Resilience and Hope

Alums Christina Greer and Zerlina Maxwell talk about the intersection of politics, race, and gender—and the radical MLK—in a Tufts podcast

Christina Greer and Zerlina Maxwell at Tufts

Tell Me More is a Tufts University podcast featuring brief conversations with the thinkers, artists, makers, and shapers of our world. Listen and learn something new every episode. Subscribe on Apple Podcasts, Google Play Music, Spotify, Stitcher, and SoundCloud.

Earlier this year, Tufts hosted its annual celebration honoring Martin Luther King, Jr., which included a conversation—inspired by him—on resilience and hope. Tufts alums Christina Greer, J00, and Zerlina Maxwell, A03, spoke at the event, “A Single Garment of Destiny.”

Greer is an associate professor of political science and American Studies at Fordham University. Her primary research and teaching interests are racial and ethnic politics, American urban centers, presidential politics, and campaigns and elections. She is the author of Black Ethnics: Race, Immigration, and the Pursuit of the American Dream (Oxford University Press, 2013).

Maxwell is the director of progressive programming for SiriusXM and a political analyst for NBC/MSNBC. She was the director of progressive media for Hillary Clinton’s 2016 presidential campaign. She also speaks and writes for a variety of national media outlets. Her writing focuses on national politics, candidates, and specific policy and culture issues, including race, feminism, domestic violence, sexual assault, victim blaming, and gender inequality.

In this episode of Tell Me More, Greer and Maxwell have a wide-ranging conversation with Kendra Field, associate professor of history and Africana Studies at Tufts, sharing their thoughts on gender, race, and the intersection of the two.


Recommended links:

Christina Greer: Twitter / Profile

Zerlina Maxwell: Twitter / Profile


HOST: Welcome to Tell Me More, a podcast series featuring distinguished visitors to Tufts University who share their ideas, discuss their work, and shed light on important topics of the day.

Earlier this year, Tufts hosted its annual celebration honoring Dr. Martin Luther King, Jr. that included a conversation—inspired by him—on resilience and hope. This year’s program welcomed back to Tufts Christina Greer and Zerlina Maxwell. In this wide-ranging conversation, they also share their thoughts on gender, race, and the intersection of the two.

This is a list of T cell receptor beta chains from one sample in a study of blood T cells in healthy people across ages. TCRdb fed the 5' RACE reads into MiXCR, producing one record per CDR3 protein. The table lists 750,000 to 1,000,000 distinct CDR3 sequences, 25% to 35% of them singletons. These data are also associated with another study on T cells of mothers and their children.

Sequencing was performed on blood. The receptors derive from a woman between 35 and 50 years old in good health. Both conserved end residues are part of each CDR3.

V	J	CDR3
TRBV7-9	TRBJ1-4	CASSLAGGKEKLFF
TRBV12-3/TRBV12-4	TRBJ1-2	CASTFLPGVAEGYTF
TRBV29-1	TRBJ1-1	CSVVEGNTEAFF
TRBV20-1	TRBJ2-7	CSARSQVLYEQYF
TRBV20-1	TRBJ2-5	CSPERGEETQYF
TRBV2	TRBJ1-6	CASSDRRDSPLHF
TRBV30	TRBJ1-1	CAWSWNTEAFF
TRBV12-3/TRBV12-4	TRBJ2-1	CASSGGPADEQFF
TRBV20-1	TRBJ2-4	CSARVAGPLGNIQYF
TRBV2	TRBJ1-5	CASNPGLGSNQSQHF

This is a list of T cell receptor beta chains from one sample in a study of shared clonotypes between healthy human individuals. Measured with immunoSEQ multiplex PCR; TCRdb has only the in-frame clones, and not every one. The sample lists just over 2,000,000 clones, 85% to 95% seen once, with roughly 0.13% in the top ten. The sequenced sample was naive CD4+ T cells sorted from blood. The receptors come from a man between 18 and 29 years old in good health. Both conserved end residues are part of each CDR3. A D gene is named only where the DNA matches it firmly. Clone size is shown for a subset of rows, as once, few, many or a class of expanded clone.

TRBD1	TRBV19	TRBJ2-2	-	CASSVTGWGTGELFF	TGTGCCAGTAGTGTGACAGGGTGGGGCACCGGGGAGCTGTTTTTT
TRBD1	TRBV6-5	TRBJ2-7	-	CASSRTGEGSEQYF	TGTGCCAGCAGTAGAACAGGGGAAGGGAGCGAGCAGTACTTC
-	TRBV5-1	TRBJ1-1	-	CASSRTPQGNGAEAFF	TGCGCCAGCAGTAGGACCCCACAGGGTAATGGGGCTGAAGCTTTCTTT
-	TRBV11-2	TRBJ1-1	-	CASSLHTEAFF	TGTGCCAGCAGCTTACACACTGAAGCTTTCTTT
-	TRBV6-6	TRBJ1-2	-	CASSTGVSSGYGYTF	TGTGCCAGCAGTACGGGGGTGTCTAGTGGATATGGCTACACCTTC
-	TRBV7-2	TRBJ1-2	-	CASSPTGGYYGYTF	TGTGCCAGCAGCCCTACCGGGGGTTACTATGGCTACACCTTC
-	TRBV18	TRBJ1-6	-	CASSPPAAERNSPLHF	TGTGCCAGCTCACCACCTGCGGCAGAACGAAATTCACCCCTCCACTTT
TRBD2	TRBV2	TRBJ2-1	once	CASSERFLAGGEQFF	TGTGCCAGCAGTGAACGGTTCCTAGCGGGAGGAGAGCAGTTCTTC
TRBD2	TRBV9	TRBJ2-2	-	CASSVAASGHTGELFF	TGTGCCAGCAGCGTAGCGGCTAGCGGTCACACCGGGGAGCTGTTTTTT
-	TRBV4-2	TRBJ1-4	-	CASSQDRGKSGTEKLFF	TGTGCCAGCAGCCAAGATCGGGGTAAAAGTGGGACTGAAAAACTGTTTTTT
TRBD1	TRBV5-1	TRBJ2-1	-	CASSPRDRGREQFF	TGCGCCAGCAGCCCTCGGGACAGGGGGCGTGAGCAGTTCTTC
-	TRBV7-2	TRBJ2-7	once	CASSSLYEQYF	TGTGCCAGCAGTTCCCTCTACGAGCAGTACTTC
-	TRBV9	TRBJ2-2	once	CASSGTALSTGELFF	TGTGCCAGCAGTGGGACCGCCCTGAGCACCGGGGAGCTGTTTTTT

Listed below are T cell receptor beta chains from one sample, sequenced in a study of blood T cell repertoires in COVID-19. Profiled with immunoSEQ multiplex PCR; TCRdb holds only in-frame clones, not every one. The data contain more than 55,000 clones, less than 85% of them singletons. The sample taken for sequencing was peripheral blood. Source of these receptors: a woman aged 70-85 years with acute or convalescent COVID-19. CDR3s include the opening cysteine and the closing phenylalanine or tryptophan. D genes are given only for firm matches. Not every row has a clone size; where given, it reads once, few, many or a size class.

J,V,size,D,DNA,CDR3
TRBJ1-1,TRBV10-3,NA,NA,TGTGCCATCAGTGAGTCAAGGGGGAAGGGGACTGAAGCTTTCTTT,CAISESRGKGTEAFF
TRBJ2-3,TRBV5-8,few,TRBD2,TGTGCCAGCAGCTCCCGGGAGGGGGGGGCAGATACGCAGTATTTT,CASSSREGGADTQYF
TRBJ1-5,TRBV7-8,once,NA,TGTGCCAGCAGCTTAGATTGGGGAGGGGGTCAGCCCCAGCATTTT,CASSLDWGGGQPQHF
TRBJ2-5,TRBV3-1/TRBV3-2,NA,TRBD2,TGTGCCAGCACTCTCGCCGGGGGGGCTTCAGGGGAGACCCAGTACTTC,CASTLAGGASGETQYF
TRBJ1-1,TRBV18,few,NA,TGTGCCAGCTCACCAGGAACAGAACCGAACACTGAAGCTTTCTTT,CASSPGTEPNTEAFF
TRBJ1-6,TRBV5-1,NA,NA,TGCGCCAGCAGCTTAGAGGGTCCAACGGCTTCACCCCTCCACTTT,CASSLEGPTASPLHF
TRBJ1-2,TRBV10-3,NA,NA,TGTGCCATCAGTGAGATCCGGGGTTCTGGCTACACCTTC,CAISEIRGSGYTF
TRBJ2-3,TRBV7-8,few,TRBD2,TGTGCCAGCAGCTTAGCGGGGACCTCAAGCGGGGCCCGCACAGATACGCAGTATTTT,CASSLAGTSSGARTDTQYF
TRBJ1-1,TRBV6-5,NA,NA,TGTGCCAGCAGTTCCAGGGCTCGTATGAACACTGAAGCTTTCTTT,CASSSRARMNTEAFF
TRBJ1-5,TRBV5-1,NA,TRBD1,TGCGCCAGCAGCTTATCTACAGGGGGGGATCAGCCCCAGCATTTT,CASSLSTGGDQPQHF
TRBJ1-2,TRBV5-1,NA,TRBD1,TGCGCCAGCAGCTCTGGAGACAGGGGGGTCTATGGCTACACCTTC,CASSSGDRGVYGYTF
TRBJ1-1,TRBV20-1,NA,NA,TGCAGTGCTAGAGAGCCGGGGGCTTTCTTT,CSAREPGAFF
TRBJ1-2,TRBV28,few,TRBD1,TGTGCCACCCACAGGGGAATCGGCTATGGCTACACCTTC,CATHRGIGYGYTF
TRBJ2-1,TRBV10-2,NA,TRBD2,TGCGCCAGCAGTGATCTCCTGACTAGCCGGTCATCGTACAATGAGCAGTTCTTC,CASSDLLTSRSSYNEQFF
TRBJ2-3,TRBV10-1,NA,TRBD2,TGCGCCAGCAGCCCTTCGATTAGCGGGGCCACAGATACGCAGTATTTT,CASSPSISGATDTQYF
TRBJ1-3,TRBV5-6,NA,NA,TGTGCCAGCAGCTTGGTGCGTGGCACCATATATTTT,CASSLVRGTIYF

Christina Greer is an associate professor of political science and American studies at Fordham University. Greer’s research and teaching focuses on racial and ethnic politics, American urban centers, presidential politics, and campaigns and elections. Zerlina Maxwell is director of progressive programming for SiriusXM and a political analyst for NBC and MSNBC. She was also director of progressive media for Hillary Clinton’s 2016 presidential campaign.

Here, Maxwell and Greer speak with Kendra Field, associate professor of history and Africana Studies at Tufts. The first voice you hear is Zerlina Maxwell’s, as she makes the case for involvement by young people in political campaigns. After she speaks, you’ll hear Christina Greer’s advice in response to Kendra Field. Let’s listen in.

ZERLINA MAXWELL: Well, my first pitch is really just if you are interested at all in politics, there are going to be at least twenty Democratic campaigns that you will be able to get plenty of experience on. Certainly, if you’re going second-tier or third-tier down, you’ll get even better experience—and more hands-on experience—because the top talent is going to go to the first-tier pretty quickly; it’s already happening.

So, that’s my pitch: to work on campaigns, because I think it’s invaluable experience. And I’m not just talking door-knocking and making phone calls; I’m talking about digital strategy, messaging strategy, communication strategy. And you will be able to do those things, particularly on one of these Democratic campaigns. Because what I learned from working on now two presidential campaigns is: there comes a point where whatever structure they have laid out—this is who does what, and this is the hierarchy—it pretty much gets thrown in the trash at a certain point. You just fill in the gaps. You see somebody is not talking to that person? OK, I’m going to take that job. Somebody needs to call this progressive media outlet? All right, I got that, that’s my job. I know that person: that girl went to high school with me, so I have her email; I can communicate with her. So my pitch for campaigns is that there are a lot of opportunities to fill in the gaps and get experience in things you probably never even thought you would be able to get experience in.

Additionally, the networking opportunities are next to none because you’re working with the top tech people in America—because, basically the tech talent is all going to be siphoned and work on these presidential campaigns, so then that can then set you up for a real job.